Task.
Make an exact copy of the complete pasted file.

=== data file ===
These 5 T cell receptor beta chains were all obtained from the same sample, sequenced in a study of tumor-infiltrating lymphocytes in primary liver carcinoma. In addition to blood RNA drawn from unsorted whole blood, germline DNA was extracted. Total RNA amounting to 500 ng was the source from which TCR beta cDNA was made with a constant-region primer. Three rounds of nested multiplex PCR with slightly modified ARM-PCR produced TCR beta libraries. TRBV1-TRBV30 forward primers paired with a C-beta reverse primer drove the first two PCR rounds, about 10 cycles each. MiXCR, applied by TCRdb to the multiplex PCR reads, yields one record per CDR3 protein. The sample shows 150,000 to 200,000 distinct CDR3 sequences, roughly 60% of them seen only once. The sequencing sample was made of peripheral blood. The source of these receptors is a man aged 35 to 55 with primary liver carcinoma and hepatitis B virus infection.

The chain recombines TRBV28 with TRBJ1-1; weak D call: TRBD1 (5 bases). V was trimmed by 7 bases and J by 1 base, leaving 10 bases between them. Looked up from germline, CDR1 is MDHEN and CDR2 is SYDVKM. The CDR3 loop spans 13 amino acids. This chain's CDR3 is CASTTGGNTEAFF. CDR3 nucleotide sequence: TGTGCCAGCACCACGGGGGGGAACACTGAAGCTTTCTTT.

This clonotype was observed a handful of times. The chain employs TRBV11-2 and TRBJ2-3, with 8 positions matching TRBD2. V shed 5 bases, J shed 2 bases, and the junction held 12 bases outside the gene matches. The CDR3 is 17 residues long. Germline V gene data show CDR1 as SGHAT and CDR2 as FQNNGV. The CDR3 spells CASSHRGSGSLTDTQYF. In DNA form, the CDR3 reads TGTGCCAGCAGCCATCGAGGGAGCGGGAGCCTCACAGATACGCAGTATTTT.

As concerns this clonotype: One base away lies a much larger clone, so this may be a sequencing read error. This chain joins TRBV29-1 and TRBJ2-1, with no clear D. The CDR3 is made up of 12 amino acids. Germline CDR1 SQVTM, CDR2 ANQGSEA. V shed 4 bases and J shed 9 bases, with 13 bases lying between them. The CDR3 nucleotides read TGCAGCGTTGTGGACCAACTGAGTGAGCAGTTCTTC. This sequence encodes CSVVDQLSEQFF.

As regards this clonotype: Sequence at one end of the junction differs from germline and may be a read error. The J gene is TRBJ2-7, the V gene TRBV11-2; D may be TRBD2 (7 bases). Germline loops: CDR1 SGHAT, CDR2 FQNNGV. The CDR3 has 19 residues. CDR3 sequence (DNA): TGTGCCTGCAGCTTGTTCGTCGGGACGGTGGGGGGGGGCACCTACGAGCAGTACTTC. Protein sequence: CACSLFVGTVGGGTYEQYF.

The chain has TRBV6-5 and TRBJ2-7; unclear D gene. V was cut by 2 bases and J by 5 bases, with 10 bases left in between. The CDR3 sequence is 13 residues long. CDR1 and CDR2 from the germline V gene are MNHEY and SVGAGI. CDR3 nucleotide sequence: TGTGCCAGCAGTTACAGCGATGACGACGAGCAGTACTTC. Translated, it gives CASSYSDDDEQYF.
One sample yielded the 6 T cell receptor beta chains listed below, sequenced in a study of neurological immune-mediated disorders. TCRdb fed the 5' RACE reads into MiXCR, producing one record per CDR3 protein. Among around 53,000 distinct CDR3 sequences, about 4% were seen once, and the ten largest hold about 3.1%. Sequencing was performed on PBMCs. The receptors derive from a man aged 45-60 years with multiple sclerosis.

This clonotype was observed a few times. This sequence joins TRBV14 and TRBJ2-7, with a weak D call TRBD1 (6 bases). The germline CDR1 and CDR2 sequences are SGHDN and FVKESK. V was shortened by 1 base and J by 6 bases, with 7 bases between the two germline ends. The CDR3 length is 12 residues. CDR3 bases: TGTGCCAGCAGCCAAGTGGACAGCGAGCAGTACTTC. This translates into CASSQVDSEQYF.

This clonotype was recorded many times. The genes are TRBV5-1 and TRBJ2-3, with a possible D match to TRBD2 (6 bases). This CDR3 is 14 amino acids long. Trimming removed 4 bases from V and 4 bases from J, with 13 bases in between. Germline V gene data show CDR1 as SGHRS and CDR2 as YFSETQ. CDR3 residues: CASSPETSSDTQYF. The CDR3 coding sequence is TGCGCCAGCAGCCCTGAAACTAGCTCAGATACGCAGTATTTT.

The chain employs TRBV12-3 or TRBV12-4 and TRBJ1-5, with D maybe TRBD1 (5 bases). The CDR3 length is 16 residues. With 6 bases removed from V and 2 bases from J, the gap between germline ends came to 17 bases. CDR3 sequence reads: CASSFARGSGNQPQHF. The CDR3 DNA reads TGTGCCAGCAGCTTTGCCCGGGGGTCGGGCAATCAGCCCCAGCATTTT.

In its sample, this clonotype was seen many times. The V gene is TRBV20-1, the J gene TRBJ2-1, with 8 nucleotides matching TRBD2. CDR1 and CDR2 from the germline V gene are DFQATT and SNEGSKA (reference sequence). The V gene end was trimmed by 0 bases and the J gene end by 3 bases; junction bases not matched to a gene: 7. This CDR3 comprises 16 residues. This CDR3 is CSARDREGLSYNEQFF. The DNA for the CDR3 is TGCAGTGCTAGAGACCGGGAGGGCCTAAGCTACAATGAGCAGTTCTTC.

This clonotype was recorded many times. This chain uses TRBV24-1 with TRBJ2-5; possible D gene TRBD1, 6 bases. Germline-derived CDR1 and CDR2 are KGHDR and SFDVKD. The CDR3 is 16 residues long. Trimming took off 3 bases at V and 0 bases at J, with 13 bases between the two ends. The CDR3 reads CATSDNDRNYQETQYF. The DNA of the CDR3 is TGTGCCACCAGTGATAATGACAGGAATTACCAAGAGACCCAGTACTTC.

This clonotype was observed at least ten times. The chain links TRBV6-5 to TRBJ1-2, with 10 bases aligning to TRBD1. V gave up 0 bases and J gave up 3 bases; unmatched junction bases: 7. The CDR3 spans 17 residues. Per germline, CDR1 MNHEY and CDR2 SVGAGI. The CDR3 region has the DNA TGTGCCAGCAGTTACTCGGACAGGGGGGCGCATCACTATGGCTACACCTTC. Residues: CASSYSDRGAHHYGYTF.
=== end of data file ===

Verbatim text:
These 5 T cell receptor beta chains were all obtained from the same sample, sequenced in a study of tumor-infiltrating lymphocytes in primary liver carcinoma. In addition to blood RNA drawn from unsorted whole blood, germline DNA was extracted. Total RNA amounting to 500 ng was the source from which TCR beta cDNA was made with a constant-region primer. Three rounds of nested multiplex PCR with slightly modified ARM-PCR produced TCR beta libraries. TRBV1-TRBV30 forward primers paired with a C-beta reverse primer drove the first two PCR rounds, about 10 cycles each. MiXCR, applied by TCRdb to the multiplex PCR reads, yields one record per CDR3 protein. The sample shows 150,000 to 200,000 distinct CDR3 sequences, roughly 60% of them seen only once. The sequencing sample was made of peripheral blood. The source of these receptors is a man aged 35 to 55 with primary liver carcinoma and hepatitis B virus infection.

The chain recombines TRBV28 with TRBJ1-1; weak D call: TRBD1 (5 bases). V was trimmed by 7 bases and J by 1 base, leaving 10 bases between them. Looked up from germline, CDR1 is MDHEN and CDR2 is SYDVKM. The CDR3 loop spans 13 amino acids. This chain's CDR3 is CASTTGGNTEAFF. CDR3 nucleotide sequence: TGTGCCAGCACCACGGGGGGGAACACTGAAGCTTTCTTT.

This clonotype was observed a handful of times. The chain employs TRBV11-2 and TRBJ2-3, with 8 positions matching TRBD2. V shed 5 bases, J shed 2 bases, and the junction held 12 bases outside the gene matches. The CDR3 is 17 residues long. Germline V gene data show CDR1 as SGHAT and CDR2 as FQNNGV. The CDR3 spells CASSHRGSGSLTDTQYF. In DNA form, the CDR3 reads TGTGCCAGCAGCCATCGAGGGAGCGGGAGCCTCACAGATACGCAGTATTTT.

As concerns this clonotype: One base away lies a much larger clone, so this may be a sequencing read error. This chain joins TRBV29-1 and TRBJ2-1, with no clear D. The CDR3 is made up of 12 amino acids. Germline CDR1 SQVTM, CDR2 ANQGSEA. V shed 4 bases and J shed 9 bases, with 13 bases lying between them. The CDR3 nucleotides read TGCAGCGTTGTGGACCAACTGAGTGAGCAGTTCTTC. This sequence encodes CSVVDQLSEQFF.

As regards this clonotype: Sequence at one end of the junction differs from germline and may be a read error. The J gene is TRBJ2-7, the V gene TRBV11-2; D may be TRBD2 (7 bases). Germline loops: CDR1 SGHAT, CDR2 FQNNGV. The CDR3 has 19 residues. CDR3 sequence (DNA): TGTGCCTGCAGCTTGTTCGTCGGGACGGTGGGGGGGGGCACCTACGAGCAGTACTTC. Protein sequence: CACSLFVGTVGGGTYEQYF.

The chain has TRBV6-5 and TRBJ2-7; unclear D gene. V was cut by 2 bases and J by 5 bases, with 10 bases left in between. The CDR3 sequence is 13 residues long. CDR1 and CDR2 from the germline V gene are MNHEY and SVGAGI. CDR3 nucleotide sequence: TGTGCCAGCAGTTACAGCGATGACGACGAGCAGTACTTC. Translated, it gives CASSYSDDDEQYF.
One sample yielded the 6 T cell receptor beta chains listed below, sequenced in a study of neurological immune-mediated disorders. TCRdb fed the 5' RACE reads into MiXCR, producing one record per CDR3 protein. Among around 53,000 distinct CDR3 sequences, about 4% were seen once, and the ten largest hold about 3.1%. Sequencing was performed on PBMCs. The receptors derive from a man aged 45-60 years with multiple sclerosis.

This clonotype was observed a few times. This sequence joins TRBV14 and TRBJ2-7, with a weak D call TRBD1 (6 bases). The germline CDR1 and CDR2 sequences are SGHDN and FVKESK. V was shortened by 1 base and J by 6 bases, with 7 bases between the two germline ends. The CDR3 length is 12 residues. CDR3 bases: TGTGCCAGCAGCCAAGTGGACAGCGAGCAGTACTTC. This translates into CASSQVDSEQYF.

This clonotype was recorded many times. The genes are TRBV5-1 and TRBJ2-3, with a possible D match to TRBD2 (6 bases). This CDR3 is 14 amino acids long. Trimming removed 4 bases from V and 4 bases from J, with 13 bases in between. Germline V gene data show CDR1 as SGHRS and CDR2 as YFSETQ. CDR3 residues: CASSPETSSDTQYF. The CDR3 coding sequence is TGCGCCAGCAGCCCTGAAACTAGCTCAGATACGCAGTATTTT.

The chain employs TRBV12-3 or TRBV12-4 and TRBJ1-5, with D maybe TRBD1 (5 bases). The CDR3 length is 16 residues. With 6 bases removed from V and 2 bases from J, the gap between germline ends came to 17 bases. CDR3 sequence reads: CASSFARGSGNQPQHF. The CDR3 DNA reads TGTGCCAGCAGCTTTGCCCGGGGGTCGGGCAATCAGCCCCAGCATTTT.

In its sample, this clonotype was seen many times. The V gene is TRBV20-1, the J gene TRBJ2-1, with 8 nucleotides matching TRBD2. CDR1 and CDR2 from the germline V gene are DFQATT and SNEGSKA (reference sequence). The V gene end was trimmed by 0 bases and the J gene end by 3 bases; junction bases not matched to a gene: 7. This CDR3 comprises 16 residues. This CDR3 is CSARDREGLSYNEQFF. The DNA for the CDR3 is TGCAGTGCTAGAGACCGGGAGGGCCTAAGCTACAATGAGCAGTTCTTC.

This clonotype was recorded many times. This chain uses TRBV24-1 with TRBJ2-5; possible D gene TRBD1, 6 bases. Germline-derived CDR1 and CDR2 are KGHDR and SFDVKD. The CDR3 is 16 residues long. Trimming took off 3 bases at V and 0 bases at J, with 13 bases between the two ends. The CDR3 reads CATSDNDRNYQETQYF. The DNA of the CDR3 is TGTGCCACCAGTGATAATGACAGGAATTACCAAGAGACCCAGTACTTC.

This clonotype was observed at least ten times. The chain links TRBV6-5 to TRBJ1-2, with 10 bases aligning to TRBD1. V gave up 0 bases and J gave up 3 bases; unmatched junction bases: 7. The CDR3 spans 17 residues. Per germline, CDR1 MNHEY and CDR2 SVGAGI. The CDR3 region has the DNA TGTGCCAGCAGTTACTCGGACAGGGGGGCGCATCACTATGGCTACACCTTC. Residues: CASSYSDRGAHHYGYTF.